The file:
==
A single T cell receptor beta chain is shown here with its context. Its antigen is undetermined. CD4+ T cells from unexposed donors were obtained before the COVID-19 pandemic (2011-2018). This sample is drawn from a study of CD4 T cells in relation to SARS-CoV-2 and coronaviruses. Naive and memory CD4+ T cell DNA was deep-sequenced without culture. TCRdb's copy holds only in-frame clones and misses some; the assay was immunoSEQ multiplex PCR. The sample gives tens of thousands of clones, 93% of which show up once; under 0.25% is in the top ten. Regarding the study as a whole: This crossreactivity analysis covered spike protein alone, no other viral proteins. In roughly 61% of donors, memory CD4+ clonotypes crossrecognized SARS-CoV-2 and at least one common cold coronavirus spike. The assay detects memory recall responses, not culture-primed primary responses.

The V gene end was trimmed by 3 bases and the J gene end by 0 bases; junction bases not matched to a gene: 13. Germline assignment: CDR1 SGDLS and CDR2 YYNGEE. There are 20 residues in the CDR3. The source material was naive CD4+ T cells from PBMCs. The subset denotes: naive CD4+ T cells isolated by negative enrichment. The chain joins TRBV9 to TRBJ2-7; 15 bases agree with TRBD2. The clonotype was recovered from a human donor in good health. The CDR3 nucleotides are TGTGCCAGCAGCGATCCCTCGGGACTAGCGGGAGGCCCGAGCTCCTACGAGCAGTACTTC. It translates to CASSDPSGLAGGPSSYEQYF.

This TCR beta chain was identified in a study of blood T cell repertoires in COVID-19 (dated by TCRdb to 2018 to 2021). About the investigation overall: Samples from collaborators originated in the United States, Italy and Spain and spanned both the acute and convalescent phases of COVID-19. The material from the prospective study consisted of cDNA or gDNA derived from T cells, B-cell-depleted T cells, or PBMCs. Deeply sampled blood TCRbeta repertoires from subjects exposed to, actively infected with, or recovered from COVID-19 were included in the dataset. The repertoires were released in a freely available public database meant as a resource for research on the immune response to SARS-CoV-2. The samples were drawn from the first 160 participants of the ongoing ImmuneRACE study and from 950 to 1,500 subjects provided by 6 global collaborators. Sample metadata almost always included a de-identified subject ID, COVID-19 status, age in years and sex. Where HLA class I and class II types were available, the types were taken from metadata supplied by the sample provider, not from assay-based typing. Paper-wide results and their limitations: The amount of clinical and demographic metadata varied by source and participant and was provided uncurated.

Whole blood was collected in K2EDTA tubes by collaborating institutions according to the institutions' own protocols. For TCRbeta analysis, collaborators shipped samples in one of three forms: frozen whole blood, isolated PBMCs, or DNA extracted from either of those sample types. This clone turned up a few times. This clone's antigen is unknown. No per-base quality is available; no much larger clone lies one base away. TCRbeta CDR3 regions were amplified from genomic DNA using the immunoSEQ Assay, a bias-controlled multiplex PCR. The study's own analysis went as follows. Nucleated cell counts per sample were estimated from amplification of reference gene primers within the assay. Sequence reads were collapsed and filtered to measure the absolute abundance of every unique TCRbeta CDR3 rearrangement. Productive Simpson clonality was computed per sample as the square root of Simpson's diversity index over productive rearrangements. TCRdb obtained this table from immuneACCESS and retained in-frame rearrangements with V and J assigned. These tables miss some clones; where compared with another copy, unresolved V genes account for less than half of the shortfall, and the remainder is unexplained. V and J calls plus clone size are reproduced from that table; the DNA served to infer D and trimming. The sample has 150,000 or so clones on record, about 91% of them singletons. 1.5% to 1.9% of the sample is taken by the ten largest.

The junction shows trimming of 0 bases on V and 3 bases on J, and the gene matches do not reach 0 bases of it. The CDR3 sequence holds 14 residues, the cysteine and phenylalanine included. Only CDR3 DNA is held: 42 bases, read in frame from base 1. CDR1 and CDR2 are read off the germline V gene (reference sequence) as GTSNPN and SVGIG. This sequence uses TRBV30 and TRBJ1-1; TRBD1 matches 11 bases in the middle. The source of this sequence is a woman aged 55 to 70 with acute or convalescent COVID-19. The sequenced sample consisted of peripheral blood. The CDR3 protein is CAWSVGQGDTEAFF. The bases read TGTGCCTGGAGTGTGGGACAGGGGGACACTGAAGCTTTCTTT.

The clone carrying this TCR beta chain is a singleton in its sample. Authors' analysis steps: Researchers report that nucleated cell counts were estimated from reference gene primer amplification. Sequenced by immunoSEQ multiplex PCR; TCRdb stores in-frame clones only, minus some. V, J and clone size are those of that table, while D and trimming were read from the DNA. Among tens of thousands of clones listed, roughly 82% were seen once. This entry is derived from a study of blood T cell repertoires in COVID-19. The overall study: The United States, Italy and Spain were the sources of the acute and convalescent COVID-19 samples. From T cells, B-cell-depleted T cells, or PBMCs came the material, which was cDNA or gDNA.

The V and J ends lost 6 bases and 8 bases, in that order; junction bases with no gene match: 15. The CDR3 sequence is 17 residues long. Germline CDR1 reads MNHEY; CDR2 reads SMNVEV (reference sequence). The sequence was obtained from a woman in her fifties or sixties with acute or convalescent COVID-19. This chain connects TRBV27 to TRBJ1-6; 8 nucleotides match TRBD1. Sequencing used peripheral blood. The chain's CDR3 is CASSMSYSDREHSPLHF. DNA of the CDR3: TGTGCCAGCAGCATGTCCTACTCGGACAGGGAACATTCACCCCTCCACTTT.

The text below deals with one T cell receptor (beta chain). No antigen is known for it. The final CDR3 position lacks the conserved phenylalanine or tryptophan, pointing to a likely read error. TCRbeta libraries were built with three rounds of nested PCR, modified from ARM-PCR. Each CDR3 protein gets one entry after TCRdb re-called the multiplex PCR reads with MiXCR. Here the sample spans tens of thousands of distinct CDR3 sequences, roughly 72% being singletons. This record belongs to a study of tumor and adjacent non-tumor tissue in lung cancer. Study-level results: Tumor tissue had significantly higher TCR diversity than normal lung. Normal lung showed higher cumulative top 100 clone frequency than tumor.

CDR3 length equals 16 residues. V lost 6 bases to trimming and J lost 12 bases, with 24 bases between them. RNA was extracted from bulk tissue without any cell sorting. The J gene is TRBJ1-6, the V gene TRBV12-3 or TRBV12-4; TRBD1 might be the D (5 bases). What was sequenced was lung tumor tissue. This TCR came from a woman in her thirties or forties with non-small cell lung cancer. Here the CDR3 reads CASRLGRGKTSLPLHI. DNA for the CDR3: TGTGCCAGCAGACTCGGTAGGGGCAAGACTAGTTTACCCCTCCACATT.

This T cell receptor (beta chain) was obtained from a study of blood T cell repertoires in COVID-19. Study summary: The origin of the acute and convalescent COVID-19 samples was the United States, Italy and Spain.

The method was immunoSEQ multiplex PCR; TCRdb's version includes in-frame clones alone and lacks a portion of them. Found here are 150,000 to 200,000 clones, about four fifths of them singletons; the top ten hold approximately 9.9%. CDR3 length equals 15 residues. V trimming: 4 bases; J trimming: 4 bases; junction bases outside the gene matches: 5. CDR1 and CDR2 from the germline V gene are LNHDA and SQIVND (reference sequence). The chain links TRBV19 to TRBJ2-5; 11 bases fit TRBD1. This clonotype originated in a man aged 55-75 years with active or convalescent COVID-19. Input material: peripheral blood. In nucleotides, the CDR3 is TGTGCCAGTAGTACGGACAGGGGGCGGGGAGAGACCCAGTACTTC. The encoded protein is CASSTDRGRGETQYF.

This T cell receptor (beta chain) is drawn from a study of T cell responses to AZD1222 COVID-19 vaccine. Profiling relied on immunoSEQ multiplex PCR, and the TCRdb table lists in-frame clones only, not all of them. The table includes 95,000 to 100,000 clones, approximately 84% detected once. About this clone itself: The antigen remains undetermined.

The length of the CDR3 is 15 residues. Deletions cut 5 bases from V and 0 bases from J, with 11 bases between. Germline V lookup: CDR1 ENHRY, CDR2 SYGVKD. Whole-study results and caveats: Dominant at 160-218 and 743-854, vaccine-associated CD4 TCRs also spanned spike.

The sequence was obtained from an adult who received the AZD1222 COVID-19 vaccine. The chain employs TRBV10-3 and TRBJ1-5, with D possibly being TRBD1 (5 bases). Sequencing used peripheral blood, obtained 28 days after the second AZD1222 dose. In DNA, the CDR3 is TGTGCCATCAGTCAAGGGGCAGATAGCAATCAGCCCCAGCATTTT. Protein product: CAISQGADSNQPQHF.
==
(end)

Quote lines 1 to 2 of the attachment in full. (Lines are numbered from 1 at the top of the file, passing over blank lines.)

A single T cell receptor beta chain is shown here with its context. Its antigen is undetermined. CD4+ T cells from unexposed donors were obtained before the COVID-19 pandemic (2011-2018). This sample is drawn from a study of CD4 T cells in relation to SARS-CoV-2 and coronaviruses. Naive and memory CD4+ T cell DNA was deep-sequenced without culture. TCRdb's copy holds only in-frame clones and misses some; the assay was immunoSEQ multiplex PCR. The sample gives tens of thousands of clones, 93% of which show up once; under 0.25% is in the top ten. Regarding the study as a whole: This crossreactivity analysis covered spike protein alone, no other viral proteins. In roughly 61% of donors, memory CD4+ clonotypes crossrecognized SARS-CoV-2 and at least one common cold coronavirus spike. The assay detects memory recall responses, not culture-primed primary responses.

The V gene end was trimmed by 3 bases and the J gene end by 0 bases; junction bases not matched to a gene: 13. Germline assignment: CDR1 SGDLS and CDR2 YYNGEE. There are 20 residues in the CDR3. The source material was naive CD4+ T cells from PBMCs. The subset denotes: naive CD4+ T cells isolated by negative enrichment. The chain joins TRBV9 to TRBJ2-7; 15 bases agree with TRBD2. The clonotype was recovered from a human donor in good health. The CDR3 nucleotides are TGTGCCAGCAGCGATCCCTCGGGACTAGCGGGAGGCCCGAGCTCCTACGAGCAGTACTTC. It translates to CASSDPSGLAGGPSSYEQYF.